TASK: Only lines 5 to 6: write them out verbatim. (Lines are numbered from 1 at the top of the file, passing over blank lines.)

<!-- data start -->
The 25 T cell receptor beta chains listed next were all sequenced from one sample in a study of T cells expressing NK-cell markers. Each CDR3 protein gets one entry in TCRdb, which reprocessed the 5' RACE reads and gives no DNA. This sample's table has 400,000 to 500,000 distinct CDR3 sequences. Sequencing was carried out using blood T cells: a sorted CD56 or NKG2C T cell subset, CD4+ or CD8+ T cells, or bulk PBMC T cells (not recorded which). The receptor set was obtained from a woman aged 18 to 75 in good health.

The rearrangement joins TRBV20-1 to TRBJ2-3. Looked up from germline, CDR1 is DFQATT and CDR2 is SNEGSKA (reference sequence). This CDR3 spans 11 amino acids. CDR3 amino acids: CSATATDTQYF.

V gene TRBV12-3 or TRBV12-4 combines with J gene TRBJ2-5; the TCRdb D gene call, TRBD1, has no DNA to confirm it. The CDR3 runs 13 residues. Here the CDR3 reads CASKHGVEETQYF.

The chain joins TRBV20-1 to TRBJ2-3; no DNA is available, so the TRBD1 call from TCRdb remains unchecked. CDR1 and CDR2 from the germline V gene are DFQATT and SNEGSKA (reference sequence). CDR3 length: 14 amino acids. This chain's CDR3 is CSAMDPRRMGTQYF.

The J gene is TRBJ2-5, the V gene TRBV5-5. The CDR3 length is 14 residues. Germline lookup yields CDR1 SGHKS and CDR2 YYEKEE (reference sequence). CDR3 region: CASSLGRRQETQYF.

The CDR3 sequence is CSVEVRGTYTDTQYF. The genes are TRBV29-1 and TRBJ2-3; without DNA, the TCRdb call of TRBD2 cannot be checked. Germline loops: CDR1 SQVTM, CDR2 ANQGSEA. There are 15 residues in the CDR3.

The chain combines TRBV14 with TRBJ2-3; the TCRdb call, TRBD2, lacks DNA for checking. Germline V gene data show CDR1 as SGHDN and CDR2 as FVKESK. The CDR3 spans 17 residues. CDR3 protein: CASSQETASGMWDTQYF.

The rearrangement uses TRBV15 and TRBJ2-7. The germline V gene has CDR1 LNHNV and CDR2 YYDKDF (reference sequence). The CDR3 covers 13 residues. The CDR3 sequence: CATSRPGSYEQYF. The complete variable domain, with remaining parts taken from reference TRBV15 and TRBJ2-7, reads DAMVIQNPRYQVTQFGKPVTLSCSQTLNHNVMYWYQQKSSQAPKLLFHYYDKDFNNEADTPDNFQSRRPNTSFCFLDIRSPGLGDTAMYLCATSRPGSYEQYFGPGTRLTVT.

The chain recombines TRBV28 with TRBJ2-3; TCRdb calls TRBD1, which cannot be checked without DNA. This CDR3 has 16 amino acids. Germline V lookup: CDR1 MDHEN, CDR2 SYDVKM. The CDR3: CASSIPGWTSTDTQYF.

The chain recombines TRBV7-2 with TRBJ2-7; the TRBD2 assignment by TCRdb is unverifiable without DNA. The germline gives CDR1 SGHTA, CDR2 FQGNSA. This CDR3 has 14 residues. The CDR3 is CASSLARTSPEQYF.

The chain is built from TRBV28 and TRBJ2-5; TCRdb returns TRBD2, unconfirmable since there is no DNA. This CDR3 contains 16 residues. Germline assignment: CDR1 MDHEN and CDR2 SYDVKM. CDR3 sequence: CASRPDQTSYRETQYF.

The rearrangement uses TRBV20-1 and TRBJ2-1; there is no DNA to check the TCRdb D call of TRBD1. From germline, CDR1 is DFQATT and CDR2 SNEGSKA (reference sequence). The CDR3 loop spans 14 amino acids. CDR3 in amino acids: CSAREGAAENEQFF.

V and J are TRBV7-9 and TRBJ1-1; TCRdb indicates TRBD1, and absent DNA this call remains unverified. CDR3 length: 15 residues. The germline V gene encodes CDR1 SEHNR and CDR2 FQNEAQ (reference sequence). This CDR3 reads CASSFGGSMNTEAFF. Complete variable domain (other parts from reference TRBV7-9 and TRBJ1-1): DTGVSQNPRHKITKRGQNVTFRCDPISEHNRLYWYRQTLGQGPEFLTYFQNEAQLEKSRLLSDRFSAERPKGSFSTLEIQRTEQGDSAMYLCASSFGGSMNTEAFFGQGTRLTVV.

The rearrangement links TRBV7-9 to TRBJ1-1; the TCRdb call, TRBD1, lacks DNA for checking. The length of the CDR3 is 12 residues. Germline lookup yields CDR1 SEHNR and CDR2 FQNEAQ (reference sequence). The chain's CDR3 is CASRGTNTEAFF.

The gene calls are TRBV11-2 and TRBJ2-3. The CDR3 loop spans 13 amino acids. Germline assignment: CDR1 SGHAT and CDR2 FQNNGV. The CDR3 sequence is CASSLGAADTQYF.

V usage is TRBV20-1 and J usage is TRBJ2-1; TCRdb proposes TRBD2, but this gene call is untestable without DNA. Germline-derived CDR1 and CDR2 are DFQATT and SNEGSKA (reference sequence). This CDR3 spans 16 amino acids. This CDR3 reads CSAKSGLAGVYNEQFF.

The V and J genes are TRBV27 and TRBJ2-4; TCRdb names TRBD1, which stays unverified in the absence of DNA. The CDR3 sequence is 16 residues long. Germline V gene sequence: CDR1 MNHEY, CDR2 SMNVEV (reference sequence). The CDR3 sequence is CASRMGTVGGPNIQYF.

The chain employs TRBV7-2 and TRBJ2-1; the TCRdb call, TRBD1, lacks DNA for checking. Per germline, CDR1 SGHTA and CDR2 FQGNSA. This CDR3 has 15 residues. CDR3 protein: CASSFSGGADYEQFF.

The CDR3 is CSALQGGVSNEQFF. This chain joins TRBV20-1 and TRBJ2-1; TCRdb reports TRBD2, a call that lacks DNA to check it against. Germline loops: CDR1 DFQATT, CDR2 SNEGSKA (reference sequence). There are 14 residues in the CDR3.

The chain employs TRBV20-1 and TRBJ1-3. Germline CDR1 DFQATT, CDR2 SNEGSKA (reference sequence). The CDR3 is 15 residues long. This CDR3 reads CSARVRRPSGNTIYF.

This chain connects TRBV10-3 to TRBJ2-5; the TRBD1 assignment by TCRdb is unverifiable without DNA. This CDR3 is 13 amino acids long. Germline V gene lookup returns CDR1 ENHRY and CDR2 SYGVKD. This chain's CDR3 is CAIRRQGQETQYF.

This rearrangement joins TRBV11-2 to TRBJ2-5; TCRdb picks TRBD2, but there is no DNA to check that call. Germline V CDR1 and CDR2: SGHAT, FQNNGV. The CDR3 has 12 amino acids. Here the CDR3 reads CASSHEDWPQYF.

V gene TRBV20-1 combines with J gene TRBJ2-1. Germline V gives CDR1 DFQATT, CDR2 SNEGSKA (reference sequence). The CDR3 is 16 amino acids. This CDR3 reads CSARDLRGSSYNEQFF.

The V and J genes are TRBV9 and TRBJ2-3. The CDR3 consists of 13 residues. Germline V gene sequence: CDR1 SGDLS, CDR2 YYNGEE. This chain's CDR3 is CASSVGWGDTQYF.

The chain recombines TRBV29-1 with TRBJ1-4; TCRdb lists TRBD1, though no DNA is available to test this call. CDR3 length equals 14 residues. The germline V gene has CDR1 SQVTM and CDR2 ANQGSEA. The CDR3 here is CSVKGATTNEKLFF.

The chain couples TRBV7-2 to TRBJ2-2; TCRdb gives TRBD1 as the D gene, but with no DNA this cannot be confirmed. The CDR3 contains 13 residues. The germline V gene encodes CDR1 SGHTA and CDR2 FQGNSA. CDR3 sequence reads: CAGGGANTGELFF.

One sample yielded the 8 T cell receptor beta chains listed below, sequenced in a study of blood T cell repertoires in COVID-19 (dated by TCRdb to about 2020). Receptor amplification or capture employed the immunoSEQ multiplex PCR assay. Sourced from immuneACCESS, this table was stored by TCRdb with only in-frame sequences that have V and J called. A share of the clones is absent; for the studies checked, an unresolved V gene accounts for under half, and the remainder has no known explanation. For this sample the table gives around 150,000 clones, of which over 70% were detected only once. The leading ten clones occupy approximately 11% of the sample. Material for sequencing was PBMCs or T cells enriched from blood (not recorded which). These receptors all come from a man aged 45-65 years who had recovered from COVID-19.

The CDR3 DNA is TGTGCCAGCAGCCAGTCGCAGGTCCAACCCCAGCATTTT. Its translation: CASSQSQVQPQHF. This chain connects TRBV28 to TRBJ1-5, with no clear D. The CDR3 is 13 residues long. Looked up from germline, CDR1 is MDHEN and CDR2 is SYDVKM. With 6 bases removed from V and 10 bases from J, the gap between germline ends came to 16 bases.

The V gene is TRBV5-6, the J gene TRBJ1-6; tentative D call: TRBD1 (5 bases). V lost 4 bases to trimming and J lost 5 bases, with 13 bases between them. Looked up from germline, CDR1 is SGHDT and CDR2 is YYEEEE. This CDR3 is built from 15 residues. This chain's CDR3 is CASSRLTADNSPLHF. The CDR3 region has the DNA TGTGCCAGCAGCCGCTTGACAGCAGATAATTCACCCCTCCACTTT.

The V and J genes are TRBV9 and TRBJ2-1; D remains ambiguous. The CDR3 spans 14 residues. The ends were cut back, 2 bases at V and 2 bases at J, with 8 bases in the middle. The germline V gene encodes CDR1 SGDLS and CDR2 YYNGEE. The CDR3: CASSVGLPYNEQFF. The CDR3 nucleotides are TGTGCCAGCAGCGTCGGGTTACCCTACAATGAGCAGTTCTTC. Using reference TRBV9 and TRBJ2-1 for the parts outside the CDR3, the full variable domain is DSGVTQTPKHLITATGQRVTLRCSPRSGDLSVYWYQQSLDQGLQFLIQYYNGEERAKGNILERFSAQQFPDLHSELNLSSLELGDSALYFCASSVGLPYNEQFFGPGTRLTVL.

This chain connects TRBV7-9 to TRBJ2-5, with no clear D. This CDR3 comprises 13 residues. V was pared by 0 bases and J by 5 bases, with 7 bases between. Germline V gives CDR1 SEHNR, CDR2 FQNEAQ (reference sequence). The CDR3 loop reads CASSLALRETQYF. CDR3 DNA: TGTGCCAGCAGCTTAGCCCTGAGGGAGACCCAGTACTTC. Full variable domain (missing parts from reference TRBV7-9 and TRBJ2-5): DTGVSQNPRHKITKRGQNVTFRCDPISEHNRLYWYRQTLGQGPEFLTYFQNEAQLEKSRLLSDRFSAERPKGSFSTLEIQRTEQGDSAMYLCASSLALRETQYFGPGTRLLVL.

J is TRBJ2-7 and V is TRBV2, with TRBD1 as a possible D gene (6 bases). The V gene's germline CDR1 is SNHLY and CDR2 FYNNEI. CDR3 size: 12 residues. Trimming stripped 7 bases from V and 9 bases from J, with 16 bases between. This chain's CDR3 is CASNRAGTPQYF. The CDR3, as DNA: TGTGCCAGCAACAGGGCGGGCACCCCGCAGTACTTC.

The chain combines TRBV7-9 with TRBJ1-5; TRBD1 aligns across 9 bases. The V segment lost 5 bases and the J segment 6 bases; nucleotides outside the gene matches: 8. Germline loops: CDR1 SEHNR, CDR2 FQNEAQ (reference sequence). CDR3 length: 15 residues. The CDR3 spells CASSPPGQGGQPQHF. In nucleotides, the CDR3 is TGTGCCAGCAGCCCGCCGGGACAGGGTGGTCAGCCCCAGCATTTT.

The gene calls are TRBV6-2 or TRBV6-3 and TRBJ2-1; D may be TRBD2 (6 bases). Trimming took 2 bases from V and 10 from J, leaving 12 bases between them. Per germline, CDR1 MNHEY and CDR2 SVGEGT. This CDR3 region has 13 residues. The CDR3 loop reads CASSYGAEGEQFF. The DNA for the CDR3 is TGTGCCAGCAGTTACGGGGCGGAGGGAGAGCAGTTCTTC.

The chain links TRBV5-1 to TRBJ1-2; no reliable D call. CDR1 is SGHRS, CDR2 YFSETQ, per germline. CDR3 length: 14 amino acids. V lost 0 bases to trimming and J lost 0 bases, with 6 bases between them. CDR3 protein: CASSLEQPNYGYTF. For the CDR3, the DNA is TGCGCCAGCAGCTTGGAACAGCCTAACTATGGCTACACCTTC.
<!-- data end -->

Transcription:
The J gene is TRBJ2-5, the V gene TRBV5-5. The CDR3 length is 14 residues. Germline lookup yields CDR1 SGHKS and CDR2 YYEKEE (reference sequence). CDR3 region: CASSLGRRQETQYF.

The CDR3 sequence is CSVEVRGTYTDTQYF. The genes are TRBV29-1 and TRBJ2-3; without DNA, the TCRdb call of TRBD2 cannot be checked. Germline loops: CDR1 SQVTM, CDR2 ANQGSEA. There are 15 residues in the CDR3.